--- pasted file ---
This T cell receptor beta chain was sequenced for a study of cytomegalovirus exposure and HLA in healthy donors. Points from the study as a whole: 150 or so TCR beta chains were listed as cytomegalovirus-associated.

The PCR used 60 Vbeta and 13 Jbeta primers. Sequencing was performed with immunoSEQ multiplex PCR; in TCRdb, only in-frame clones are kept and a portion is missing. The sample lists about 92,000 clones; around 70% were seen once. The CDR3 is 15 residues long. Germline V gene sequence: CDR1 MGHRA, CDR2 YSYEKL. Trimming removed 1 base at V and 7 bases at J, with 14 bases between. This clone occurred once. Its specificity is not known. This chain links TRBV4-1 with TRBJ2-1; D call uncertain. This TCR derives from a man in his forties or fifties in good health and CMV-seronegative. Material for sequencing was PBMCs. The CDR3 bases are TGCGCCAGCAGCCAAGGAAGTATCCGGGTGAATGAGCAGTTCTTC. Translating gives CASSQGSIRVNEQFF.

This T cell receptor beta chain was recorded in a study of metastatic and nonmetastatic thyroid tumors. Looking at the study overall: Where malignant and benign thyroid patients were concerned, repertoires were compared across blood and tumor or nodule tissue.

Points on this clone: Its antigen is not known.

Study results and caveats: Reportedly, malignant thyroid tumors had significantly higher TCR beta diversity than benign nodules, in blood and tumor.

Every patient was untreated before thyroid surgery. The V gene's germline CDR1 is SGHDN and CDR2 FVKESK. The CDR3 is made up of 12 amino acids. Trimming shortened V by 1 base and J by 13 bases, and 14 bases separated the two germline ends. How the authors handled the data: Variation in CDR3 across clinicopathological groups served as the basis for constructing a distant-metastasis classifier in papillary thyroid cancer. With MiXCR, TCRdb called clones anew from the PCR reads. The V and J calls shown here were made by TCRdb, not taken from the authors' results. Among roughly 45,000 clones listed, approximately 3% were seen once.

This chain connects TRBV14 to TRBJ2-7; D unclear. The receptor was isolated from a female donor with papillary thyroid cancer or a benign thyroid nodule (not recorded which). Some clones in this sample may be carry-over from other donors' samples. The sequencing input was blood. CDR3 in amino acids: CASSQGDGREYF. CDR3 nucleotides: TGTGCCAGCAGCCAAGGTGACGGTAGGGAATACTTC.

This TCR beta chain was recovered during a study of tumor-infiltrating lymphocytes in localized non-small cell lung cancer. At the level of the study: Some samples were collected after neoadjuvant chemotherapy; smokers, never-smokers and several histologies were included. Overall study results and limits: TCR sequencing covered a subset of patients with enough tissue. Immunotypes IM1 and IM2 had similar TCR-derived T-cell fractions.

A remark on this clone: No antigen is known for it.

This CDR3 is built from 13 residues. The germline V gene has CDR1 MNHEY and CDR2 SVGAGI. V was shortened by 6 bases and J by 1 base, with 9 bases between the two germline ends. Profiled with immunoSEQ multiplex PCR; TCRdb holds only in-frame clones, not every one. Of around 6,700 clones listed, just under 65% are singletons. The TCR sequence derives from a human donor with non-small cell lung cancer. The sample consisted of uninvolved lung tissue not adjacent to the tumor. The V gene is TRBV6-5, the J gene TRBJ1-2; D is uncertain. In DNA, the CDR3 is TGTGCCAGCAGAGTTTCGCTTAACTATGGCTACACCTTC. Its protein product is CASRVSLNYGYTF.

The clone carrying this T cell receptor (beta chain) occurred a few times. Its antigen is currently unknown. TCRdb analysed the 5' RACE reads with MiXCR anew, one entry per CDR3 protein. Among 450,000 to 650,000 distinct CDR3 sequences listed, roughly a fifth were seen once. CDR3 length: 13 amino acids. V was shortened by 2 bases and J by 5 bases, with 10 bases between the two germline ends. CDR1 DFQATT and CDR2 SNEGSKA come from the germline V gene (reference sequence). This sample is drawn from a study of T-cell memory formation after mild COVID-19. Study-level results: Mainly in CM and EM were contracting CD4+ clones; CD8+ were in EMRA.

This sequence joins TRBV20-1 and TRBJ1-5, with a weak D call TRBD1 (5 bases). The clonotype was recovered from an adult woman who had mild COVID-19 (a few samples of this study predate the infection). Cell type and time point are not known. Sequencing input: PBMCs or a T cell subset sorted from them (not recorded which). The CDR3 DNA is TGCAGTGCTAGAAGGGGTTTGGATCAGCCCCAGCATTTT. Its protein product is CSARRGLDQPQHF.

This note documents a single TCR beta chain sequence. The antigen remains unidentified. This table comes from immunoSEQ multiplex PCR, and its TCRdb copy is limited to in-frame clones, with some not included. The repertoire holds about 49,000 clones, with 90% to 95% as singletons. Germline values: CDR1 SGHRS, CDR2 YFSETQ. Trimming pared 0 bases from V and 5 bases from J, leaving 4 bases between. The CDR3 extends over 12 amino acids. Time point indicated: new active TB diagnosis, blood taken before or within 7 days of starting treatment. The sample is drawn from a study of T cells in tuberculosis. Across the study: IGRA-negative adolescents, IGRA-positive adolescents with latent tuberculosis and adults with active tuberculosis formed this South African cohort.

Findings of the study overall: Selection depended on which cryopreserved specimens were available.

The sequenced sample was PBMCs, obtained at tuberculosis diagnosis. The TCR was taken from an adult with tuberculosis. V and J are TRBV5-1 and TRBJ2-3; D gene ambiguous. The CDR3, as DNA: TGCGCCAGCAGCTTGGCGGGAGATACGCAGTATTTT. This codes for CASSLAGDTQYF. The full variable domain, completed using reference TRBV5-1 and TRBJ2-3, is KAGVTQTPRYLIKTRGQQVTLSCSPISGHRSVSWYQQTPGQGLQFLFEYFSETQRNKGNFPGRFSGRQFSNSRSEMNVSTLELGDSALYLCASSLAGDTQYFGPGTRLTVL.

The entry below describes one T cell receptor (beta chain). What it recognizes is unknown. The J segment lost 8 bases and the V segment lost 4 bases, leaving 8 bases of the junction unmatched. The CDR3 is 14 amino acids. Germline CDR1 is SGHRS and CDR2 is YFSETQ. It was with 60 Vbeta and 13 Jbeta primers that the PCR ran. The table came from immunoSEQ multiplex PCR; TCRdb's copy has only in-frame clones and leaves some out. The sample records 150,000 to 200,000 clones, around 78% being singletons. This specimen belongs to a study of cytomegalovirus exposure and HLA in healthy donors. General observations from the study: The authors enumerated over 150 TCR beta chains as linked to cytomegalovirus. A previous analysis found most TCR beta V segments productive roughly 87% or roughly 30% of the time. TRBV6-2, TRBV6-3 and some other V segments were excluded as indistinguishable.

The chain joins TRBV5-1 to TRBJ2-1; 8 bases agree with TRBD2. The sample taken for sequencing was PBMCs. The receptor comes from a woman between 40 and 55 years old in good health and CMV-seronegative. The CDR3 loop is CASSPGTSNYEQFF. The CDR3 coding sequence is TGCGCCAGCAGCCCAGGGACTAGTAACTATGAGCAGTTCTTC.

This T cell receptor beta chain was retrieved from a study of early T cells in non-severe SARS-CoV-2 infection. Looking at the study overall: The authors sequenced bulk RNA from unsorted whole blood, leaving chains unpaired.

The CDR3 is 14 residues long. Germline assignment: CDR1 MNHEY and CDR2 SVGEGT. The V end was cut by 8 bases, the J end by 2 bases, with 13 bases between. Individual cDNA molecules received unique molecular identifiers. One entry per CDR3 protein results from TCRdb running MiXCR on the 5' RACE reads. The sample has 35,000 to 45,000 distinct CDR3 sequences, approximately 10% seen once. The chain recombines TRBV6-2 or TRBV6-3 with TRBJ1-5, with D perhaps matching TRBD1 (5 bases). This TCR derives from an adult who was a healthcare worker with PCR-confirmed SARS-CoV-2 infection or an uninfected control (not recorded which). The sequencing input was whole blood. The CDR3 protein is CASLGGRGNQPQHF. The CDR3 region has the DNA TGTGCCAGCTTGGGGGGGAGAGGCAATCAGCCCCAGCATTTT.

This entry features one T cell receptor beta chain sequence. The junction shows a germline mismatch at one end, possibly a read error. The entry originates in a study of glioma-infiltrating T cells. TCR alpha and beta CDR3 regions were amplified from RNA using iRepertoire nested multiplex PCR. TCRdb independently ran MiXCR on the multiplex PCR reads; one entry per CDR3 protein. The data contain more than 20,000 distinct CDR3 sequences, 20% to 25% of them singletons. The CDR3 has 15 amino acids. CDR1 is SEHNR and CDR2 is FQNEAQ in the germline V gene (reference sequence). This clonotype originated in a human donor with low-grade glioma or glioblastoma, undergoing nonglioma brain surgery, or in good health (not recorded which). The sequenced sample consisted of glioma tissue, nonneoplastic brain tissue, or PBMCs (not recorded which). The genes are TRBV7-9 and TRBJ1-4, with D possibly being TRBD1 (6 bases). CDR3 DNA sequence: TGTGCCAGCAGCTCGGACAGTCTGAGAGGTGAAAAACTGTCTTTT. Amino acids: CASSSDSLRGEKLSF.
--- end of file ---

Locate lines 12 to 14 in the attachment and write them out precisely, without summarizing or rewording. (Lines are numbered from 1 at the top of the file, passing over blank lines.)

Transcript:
This sequence joins TRBV20-1 and TRBJ1-5, with a weak D call TRBD1 (5 bases). The clonotype was recovered from an adult woman who had mild COVID-19 (a few samples of this study predate the infection). Cell type and time point are not known. Sequencing input: PBMCs or a T cell subset sorted from them (not recorded which). The CDR3 DNA is TGCAGTGCTAGAAGGGGTTTGGATCAGCCCCAGCATTTT. Its protein product is CSARRGLDQPQHF.

This note documents a single TCR beta chain sequence. The antigen remains unidentified. This table comes from immunoSEQ multiplex PCR, and its TCRdb copy is limited to in-frame clones, with some not included. The repertoire holds about 49,000 clones, with 90% to 95% as singletons. Germline values: CDR1 SGHRS, CDR2 YFSETQ. Trimming pared 0 bases from V and 5 bases from J, leaving 4 bases between. The CDR3 extends over 12 amino acids. Time point indicated: new active TB diagnosis, blood taken before or within 7 days of starting treatment. The sample is drawn from a study of T cells in tuberculosis. Across the study: IGRA-negative adolescents, IGRA-positive adolescents with latent tuberculosis and adults with active tuberculosis formed this South African cohort.

Findings of the study overall: Selection depended on which cryopreserved specimens were available.